As inter-governmental and nongovernmental organizations attempt to identify and help address the needs of women around the world, innovative new communications technology can provide an invaluable tool. However, many of the existing generation of communications-based programs were designed without considering women’s underlying economic, legal, and social inequality. Implementing these programs will not only fail to provide the desired results, but by purporting to provide access for (and to) women, may serve to mask the reporting problems that plague national and international efforts in addressing women’s needs.

Documents You Can Use:
What the Open Budget Survey 2010 Tells Us about the Global State of Transparency
By Harika Masud & Jason M. Lakin

The state of global budget transparency is poor. The results of the International Budget Partnership’s recent 2010 Open Budget Survey (OBS) reveal that seventy-four countries assessed fail to meet basic standards of transparency and accountability. This article explains the importance of budget transparency and analyzes the results of the Survey. Drawing on OBS findings from previous years, this article concludes that, while the current state of transparency is dismal, the trajectory is positive.

Negotiating with Only One China on Climate Change: On Counting Ourselves Lucky
By Doaa Abdel Motaal

Seldom in international climate negotiations do we feel grateful that China is one country. Rather, China—a country of approximately 1.3 billion people that has the highest level of carbon emissions in the world—is seen as a recalcitrant emissions giant that must somehow be lured into the tent. This article argues that the wide disparity in income, per capita emissions and energy efficiency levels across China already turn climate policy emanating from Beijing into a very delicate balancing act.

Governments, the Financial Markets, and International Human Rights: The State’s Role as Shareholder
By Salar Ghahramani

The role of state-sponsored entities as participants in the financial markets is often overlooked in the human rights discourse. This paper will examine the role of the state in financial markets not as the lawmaker, regulator, or utilizer of hard power, but as an equity investor of publicly traded companies. In particular, the study will consider how government organs such as public pension funds and sovereign wealth funds can pursue international human rights objectives and impact international affairs.


The Important Role of Women Soldiers in the New Security Paradigm
By Probal DasGupta & Jason Jacob

How women soldiers can help reduce violence in counterinsurgencies through the use of softer, more inclusive approaches that engage local populations and help initiate peace dialogues.

Women and Climate Change: An Opportunity to Address Gender Inequality
By Kevin Samy

On harnessing the untapped potential of women to better address climate change vulnerability and simultaneously promote women’s empowerment.

Turkey’s Invisible Cold War: Islamist and Secular Communalizations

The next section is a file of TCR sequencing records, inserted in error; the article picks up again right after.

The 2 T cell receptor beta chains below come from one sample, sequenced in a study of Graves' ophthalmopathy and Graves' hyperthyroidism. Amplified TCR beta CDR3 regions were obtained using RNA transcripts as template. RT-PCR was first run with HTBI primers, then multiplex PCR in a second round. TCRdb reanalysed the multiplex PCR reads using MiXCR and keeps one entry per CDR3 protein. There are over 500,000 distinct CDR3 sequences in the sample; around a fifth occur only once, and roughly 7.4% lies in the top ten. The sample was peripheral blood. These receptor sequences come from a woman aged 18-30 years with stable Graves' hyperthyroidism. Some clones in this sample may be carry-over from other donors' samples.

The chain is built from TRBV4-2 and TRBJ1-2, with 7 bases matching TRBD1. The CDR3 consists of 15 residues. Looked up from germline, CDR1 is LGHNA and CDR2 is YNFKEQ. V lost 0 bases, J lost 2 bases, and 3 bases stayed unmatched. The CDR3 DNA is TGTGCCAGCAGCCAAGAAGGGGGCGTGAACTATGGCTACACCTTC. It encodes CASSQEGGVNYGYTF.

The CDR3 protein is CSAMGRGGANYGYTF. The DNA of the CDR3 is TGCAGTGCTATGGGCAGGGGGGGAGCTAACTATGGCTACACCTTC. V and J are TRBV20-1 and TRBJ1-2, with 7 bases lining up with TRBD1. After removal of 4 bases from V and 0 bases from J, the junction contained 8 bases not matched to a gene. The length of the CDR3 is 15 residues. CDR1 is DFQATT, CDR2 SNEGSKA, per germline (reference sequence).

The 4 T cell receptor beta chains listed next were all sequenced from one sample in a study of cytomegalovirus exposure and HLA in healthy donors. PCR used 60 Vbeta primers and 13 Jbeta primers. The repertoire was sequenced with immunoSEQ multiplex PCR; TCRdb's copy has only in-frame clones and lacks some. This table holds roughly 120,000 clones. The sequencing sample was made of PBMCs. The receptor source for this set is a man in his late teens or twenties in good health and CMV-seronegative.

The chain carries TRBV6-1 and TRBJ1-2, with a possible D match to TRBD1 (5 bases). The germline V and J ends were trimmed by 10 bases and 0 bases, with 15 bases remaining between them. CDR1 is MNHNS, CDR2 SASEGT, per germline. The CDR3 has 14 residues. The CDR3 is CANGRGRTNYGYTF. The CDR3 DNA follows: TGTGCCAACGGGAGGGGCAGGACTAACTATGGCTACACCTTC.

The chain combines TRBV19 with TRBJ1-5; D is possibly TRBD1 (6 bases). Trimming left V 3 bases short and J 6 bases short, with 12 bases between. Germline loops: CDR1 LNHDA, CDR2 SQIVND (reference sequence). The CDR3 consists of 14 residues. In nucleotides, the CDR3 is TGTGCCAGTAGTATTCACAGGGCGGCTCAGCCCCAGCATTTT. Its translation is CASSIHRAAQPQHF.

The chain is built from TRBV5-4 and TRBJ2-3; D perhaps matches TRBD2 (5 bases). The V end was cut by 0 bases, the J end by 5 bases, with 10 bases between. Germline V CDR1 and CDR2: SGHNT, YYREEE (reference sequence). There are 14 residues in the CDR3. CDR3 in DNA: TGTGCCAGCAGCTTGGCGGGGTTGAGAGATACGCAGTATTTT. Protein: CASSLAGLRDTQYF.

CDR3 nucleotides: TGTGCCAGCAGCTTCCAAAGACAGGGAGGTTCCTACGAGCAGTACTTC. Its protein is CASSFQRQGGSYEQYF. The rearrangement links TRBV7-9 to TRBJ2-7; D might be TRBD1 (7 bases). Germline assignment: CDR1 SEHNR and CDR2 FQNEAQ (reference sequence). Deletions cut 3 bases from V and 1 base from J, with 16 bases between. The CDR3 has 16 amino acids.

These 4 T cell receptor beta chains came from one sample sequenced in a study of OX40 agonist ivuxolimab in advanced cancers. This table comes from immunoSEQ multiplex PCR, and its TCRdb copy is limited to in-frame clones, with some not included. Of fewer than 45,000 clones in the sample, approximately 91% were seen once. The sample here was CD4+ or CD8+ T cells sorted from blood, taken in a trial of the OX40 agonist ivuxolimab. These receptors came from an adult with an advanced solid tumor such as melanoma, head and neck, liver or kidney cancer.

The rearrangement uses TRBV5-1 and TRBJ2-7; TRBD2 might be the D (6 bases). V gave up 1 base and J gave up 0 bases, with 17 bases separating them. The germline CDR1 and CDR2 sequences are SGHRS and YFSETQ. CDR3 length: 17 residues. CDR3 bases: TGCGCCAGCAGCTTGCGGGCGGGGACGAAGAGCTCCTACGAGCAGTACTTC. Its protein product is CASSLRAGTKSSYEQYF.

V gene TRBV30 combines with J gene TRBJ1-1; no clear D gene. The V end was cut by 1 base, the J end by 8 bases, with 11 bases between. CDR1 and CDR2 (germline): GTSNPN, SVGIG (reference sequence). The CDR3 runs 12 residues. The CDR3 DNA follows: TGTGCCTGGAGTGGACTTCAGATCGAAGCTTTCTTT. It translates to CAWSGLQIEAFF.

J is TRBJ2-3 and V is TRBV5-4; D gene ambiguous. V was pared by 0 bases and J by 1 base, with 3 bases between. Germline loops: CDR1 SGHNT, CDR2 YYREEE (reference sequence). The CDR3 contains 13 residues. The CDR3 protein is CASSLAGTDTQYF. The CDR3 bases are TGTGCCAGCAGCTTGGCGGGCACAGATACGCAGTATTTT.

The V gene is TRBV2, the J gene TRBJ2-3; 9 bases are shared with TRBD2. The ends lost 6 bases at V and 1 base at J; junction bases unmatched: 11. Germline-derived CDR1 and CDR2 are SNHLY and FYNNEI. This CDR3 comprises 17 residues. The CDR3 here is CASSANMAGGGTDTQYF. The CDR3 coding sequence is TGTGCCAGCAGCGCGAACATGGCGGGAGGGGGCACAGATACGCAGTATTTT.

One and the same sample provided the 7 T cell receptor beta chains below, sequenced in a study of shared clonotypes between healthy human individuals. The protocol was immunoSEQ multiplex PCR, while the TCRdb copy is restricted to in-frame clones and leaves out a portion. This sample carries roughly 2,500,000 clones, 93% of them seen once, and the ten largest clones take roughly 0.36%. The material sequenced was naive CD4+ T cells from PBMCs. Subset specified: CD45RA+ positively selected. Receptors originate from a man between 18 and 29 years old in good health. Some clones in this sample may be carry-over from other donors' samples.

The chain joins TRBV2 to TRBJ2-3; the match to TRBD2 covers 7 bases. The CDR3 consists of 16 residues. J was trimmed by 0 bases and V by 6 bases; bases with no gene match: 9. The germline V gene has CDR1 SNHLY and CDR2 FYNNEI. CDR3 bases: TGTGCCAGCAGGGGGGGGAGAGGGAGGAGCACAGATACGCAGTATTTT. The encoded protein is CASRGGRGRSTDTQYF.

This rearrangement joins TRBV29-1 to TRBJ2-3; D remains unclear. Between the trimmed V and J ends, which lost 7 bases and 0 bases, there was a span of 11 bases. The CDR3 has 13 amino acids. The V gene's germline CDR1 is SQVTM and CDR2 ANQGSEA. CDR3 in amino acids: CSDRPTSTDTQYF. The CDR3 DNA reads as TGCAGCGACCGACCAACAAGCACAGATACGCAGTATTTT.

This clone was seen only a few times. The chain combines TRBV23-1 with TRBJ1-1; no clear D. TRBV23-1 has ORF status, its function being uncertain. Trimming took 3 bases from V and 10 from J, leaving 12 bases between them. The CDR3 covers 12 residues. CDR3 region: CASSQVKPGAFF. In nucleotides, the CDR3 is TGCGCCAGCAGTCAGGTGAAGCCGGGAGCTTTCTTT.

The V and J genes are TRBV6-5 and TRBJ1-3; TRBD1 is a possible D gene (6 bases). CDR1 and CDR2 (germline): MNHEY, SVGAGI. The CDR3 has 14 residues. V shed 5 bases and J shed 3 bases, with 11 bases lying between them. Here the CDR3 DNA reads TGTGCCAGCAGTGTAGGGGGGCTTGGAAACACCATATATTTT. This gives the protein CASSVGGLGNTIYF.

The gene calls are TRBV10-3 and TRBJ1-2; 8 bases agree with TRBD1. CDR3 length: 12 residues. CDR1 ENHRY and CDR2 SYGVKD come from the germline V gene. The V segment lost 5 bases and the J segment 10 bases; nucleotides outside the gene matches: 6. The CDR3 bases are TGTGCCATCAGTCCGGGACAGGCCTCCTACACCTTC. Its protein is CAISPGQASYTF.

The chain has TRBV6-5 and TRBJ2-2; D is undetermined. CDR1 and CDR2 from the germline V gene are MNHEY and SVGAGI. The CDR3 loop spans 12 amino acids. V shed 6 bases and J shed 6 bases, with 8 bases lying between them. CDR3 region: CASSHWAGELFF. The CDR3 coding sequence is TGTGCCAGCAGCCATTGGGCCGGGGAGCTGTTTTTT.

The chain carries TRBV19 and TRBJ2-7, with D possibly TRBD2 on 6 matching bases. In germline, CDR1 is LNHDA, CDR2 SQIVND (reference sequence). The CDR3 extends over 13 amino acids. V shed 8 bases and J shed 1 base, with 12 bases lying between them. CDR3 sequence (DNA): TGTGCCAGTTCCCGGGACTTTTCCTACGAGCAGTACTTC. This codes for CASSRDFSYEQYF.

By H. Akin Ünver

Why Turks need to realize that their compatriots who vote for the rival party are also Turks, not some extraterrestrial entity that threatens to “take over” Turkey.

Neo-Imperialism and the Anti-Security Blanket in Africa:
The Need for Nuance on the Debate about AFRICOM
By Jason Warner

“Security” is the new dirty word in Africa. Why common criticisms of the United States Africa Command (AFRICOM) are unfounded.

Linking Animal Health and International Affairs: Trade, Food, Security, and Global Health
By Sigfrido Burgos & Joachim Otte

Animals play pivotal roles in providing food for a growing world population but also harbor disease agents that pose threats to humans. Why making investments to improve animal health can help reduce risks to governments and societies.

Can Nations “Pursue” Non-State Actors across Borders?
By Lionel Beehner

On the “hot pursuit” of non-state actors in sovereign territory in the fight against terrorism.

Brazil’s Maritime Claim: A Threat to UNCLOS?
By Kari Lipschutz

Why the international community should be concerned about Brazil’s recent unilateral expansion of its offshore borders.

Home Alone, Too
By Ryan Kaminski

How the detention of the 2010 Nobel Peace Laureate and his wife exemplifies a growing tension between China’s rise and its increasingly paranoid and erratic actions both domestically and abroad.


Film Review: Courting Justice
Review by Hannah Brenner

Film created by Ruth B. Cowan and directed by Jane Thandi Lipman

Hannah Brenner is a Lecturer in Law at Michigan State University College of Law, where she teaches courses on law, gender, and domestic violence; she is also a core faculty member with the Center for Gender in the Global Context at MSU. Her research interests include women’s advancement, equality, and leadership in the legal profession, and violence against women. Immediately prior to her current appointment, she served as the first executive director of the Center for Women in Law at the University of Texas School of Law.

Book Review: The Politics of Sexuality in Latin America:
A Reader on Lesbian, Gay, Bisexual and Transgender Rights
Review by Christopher Chambers-Ju

Edited by Javier Corrales and Mario Pecheny

Book Review: Confronting Poverty: Weak States and U.S. National Security
Review by Deirdre Shannon

By Susan E. Rice, Corinne Graff, and Carlos Pascual


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In association with the Jackson Institute for Global Affairs